[Interview] Natalie – Books that Make the Artist Vol.27 – Saito Soma

Three books that got the young Yamanashi boy into music

Published: 2020/7/24
Original URL: https://natalie.mu/music/column/386924

This is a series where musical artists introduce books that influenced their creations and ways of life.

1. Gummi Chocolate Pine (Kadokawa Bunko) / Ohtsuki Kenji

Middle school, when he first formed a band

This book was recommended to me by a friend that I formed my first band with during middle school. Thinking back, he really was mature for his age, and it was him that showed me Tsutsui Yasutaka-san, Nakajima Ramo-san, and various musical artists and whatnot.

For my first band, well, setting musical style aside, on a spiritual level I really wanted to do punk, and I felt like I had something in common with the characters in this book (I especially sympathized with Kawabon for some reason). Come to think of it, the first Tsutsui-san book I read had commentary written by Oh-Ken too.

When I was a teenager, I went through that impatient, restless feeling of wanting to go somewhere else, the assumption that there had to be something about me that was different from others, and the futility of it all. This book depicted those feelings brutally and honestly, without trying to make them look good, and if I hadn’t encountered it, I might never have gotten so absorbed into music.

My band at the time had lyrics that were more on the serious side, but—and it may be presumptuous of me to say this—I get the feeling that Oh-Ken’s ideas, that draw from delusions, leaps in logic, and other illogical resources, are somehow similar to my current style of lyrics.

2. Please Save My Earth (Hakusensha Bunko) / Hiwatari Saki

Turning his impressions into music and writing

Recently, I was led to reread this all at once up to the latest series, and no matter how many times I’ve read it, it always has me crying my eyes out. It was originally my mother who liked it, and I love it so much that we still talk about it as a family when we have the chance.

The series often uses imagery of “dissolving into the atmosphere,” especially for Mokuren-san. It’s a grand story that takes place across the Earth and the Moon, but the ideas of “going around,” “dissolving,” and “soon fusing into one” were very close to the vague intuition I’d had ever since I was a kid, so I felt nostalgia the first time I read it. I use these motifs quite often in my songs and writing compositions, although how they’re handled differs depending on the song. Even when it comes to listening to music, I like songs with those themes (e.g. Mystery Jets’ “Soluble in Air,” Sunny Day Real Estate’s “One”).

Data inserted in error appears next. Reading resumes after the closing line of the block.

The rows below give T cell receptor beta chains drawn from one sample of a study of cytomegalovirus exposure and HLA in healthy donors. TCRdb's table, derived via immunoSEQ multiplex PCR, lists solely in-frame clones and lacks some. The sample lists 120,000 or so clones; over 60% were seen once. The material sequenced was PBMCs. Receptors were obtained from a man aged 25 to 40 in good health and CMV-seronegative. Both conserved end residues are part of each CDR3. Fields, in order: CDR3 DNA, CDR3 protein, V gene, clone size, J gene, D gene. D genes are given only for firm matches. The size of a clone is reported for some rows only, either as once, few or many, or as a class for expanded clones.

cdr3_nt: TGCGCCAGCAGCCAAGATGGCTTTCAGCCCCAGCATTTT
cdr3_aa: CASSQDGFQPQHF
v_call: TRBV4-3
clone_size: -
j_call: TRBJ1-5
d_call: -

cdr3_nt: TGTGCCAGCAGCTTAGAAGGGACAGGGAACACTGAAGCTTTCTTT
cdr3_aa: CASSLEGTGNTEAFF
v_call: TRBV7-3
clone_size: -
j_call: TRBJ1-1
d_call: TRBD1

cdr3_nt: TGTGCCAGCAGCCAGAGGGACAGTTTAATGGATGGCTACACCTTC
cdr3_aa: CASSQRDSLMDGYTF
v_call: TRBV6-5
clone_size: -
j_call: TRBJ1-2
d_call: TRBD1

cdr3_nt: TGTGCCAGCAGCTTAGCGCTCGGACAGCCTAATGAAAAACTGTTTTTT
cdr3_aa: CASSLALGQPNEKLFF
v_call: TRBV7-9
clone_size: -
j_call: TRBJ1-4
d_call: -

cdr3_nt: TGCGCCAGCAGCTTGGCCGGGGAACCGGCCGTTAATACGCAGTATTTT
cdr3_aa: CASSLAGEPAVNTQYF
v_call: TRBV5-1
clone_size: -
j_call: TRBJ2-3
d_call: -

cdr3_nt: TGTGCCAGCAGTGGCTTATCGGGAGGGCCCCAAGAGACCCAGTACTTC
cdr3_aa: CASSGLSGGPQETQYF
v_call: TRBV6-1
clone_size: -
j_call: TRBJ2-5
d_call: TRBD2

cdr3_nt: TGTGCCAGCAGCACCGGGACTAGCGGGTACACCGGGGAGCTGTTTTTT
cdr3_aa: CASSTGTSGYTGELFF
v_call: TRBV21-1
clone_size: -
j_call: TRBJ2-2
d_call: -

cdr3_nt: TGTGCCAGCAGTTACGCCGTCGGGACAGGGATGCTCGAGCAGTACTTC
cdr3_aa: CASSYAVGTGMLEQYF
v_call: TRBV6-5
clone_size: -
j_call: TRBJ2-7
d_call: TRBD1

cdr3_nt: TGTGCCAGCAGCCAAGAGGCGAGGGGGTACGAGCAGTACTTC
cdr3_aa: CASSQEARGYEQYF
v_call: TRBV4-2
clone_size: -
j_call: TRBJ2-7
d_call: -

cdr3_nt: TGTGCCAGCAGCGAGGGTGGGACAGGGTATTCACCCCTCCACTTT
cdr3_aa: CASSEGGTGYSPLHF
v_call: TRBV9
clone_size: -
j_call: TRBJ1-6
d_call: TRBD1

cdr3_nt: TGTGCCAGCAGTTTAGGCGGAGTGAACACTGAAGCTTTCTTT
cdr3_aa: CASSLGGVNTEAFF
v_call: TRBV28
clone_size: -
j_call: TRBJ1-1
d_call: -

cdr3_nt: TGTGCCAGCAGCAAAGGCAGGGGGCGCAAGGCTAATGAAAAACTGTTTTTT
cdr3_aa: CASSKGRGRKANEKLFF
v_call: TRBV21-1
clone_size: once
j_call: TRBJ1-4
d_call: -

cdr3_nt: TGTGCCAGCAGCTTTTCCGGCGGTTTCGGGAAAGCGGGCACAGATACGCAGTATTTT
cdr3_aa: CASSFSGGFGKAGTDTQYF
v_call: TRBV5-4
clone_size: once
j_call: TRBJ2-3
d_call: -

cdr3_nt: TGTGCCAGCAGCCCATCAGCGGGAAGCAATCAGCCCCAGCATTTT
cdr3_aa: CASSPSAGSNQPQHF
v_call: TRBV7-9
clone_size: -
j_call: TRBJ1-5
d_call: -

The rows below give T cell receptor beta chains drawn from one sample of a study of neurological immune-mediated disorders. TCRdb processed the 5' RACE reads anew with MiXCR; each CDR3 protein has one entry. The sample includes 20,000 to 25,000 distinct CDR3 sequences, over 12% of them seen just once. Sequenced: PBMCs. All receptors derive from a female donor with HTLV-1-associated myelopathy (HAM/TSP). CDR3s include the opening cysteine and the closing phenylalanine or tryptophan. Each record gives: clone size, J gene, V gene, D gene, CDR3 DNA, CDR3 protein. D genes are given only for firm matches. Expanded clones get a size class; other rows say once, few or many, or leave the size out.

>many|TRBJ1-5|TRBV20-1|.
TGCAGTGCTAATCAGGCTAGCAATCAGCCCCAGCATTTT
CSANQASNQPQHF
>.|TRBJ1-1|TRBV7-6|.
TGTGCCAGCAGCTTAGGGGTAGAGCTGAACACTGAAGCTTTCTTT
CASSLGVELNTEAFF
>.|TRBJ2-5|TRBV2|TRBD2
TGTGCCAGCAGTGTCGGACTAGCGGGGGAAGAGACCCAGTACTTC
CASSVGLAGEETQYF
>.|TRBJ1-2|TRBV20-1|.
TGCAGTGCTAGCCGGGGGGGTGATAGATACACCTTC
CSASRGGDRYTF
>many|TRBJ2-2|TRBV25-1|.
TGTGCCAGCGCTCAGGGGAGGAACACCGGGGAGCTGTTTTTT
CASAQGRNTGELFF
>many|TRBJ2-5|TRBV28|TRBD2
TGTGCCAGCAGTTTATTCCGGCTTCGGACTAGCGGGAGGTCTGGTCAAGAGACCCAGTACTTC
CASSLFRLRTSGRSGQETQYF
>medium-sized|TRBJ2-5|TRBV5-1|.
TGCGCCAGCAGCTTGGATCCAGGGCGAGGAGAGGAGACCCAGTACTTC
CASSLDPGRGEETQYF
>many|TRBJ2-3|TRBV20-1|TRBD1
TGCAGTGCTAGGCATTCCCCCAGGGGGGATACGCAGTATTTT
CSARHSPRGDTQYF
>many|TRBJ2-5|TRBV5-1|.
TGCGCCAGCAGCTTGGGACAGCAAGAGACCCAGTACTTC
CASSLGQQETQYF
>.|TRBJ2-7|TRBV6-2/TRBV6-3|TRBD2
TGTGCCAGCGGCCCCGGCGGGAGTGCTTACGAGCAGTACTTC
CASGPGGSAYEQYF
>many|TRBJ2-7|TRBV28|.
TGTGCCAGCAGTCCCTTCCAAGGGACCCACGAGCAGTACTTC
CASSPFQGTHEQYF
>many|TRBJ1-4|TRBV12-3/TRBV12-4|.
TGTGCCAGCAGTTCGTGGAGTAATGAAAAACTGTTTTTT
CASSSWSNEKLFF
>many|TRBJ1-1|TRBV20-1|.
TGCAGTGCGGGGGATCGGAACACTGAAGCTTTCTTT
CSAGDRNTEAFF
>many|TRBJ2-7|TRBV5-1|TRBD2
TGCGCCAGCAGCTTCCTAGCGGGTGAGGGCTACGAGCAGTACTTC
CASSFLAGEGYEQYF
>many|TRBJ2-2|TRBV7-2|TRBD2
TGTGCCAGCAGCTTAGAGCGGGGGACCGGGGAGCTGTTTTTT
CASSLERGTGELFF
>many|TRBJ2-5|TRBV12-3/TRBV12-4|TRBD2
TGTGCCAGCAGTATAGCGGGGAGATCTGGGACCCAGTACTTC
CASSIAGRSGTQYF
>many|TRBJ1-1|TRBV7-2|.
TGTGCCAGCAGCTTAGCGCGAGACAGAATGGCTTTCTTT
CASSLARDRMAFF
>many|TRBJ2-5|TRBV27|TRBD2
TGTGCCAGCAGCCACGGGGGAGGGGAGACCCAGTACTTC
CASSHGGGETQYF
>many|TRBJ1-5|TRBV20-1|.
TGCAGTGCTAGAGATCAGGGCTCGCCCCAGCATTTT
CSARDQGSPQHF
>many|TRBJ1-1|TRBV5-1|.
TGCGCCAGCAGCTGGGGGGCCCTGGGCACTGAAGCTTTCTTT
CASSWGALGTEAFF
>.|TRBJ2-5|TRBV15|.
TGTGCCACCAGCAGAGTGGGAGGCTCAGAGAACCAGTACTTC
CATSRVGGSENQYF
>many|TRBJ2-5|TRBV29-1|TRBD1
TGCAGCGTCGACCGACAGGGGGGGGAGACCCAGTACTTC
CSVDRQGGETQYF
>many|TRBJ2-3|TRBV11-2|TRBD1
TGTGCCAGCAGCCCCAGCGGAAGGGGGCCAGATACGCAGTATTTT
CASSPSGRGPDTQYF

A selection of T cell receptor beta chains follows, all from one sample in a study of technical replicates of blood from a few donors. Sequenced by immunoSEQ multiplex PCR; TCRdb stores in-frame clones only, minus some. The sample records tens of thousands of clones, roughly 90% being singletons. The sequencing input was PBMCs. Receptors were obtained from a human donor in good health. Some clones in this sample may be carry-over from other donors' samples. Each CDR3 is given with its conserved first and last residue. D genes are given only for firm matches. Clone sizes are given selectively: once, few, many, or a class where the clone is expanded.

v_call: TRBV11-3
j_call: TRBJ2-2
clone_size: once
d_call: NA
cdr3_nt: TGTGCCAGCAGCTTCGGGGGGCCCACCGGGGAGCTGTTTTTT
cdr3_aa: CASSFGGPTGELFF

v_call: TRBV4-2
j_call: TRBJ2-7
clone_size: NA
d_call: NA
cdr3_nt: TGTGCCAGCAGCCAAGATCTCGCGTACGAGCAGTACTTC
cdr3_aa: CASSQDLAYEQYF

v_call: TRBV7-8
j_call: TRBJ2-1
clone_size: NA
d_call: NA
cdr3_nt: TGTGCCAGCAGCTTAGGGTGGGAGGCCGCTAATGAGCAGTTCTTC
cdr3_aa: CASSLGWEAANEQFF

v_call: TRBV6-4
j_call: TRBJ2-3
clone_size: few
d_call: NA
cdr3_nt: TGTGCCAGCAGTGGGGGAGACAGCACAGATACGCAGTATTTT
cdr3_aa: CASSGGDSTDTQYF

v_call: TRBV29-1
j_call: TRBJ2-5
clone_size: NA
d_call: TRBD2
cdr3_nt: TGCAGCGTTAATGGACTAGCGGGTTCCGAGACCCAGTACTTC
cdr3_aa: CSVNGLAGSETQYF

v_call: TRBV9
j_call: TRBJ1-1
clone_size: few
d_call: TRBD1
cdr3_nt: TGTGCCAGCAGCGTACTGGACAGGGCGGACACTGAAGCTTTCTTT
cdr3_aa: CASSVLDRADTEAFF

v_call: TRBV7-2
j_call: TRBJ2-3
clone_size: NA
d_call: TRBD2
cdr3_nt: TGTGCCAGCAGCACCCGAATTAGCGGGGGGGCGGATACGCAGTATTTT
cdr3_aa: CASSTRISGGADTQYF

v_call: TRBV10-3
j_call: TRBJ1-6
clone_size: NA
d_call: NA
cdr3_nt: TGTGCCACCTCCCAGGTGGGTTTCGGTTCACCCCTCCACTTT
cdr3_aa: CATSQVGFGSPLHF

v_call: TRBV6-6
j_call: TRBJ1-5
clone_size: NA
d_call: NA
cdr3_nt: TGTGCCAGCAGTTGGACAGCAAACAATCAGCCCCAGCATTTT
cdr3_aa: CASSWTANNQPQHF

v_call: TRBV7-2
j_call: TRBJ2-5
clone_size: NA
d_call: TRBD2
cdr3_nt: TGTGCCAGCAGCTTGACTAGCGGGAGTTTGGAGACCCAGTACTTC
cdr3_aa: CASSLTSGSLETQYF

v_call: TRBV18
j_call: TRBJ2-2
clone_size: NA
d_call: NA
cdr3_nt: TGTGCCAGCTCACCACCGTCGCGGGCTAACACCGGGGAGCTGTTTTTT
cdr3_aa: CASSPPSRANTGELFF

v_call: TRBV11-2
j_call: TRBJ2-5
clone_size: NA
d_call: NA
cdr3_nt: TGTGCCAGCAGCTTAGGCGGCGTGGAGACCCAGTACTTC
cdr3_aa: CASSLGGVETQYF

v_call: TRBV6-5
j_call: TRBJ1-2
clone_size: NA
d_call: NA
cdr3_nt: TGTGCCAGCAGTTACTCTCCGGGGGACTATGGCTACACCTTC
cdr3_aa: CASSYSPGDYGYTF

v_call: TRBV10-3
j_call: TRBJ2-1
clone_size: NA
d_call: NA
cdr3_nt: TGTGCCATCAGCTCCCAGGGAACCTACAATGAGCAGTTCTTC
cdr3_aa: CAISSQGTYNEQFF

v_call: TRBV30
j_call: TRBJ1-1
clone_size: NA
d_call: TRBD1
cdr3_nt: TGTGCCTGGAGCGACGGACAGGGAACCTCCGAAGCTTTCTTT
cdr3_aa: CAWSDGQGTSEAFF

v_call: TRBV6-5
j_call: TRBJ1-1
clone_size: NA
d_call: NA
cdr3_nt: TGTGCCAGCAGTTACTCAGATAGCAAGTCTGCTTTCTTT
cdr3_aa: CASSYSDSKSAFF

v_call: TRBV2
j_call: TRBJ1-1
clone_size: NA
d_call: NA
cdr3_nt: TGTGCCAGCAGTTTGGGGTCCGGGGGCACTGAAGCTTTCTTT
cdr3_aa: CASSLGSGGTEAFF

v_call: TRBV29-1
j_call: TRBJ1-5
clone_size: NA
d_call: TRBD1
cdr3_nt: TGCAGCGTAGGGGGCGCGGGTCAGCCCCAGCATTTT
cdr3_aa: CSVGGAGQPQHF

When I’m writing songs, I don’t have any intent of conveying a message at all. Instead, I create them as if they’re films or novels. I often turn the impressions I’ve received from books, films, and novels into music.

3. Quip Magazine (Medicom Toy / no cover)

Imagining the unknown from short introductory articles

This might be a bit of a change-up, but back when I lived in Yamanashi and sites like Myspace and YouTube had just emerged, the city of Tokyo was like a mystical utopia in my mind, and I considered Shimokitazawa the ultimate holy land. On the very rare occasions when I got to visit, I spent the precious few hours I was given desperately absorbing the music, atmosphere, and essence that (I believed) only existed there.

In the past, there was a store in Shimokitazawa called HIGHLINE RECORDS that sold things like 2-track CD-ROMs self-produced by brand-new indie bands. I would make sure to go there every time and buy “Quip Magazine.” That was how I encountered new music that couldn’t be found anywhere on the internet. It gave my younger self hope that one day, this could become reality for me—a place where I could spend my daily life.

Once those dreamlike hours were over, it was time to go home. On the way back, and even after returning home, I’d read that Quip Magazine over and over again. I was intrigued by the short introductory articles that only spanned half a page each, but I didn’t have the means to find out what the songs sounded like. So, I imagined with all my mind. The thrill I felt towards the unknown back then was undoubtedly a driving force behind my creative endeavours.

As an aside, when I finally did start living in Tokyo, the once-dreamlike Shimokitazawa gradually became clearer until it truly was a reality. The Shimokitazawa I saw back then might only exist in my memories now.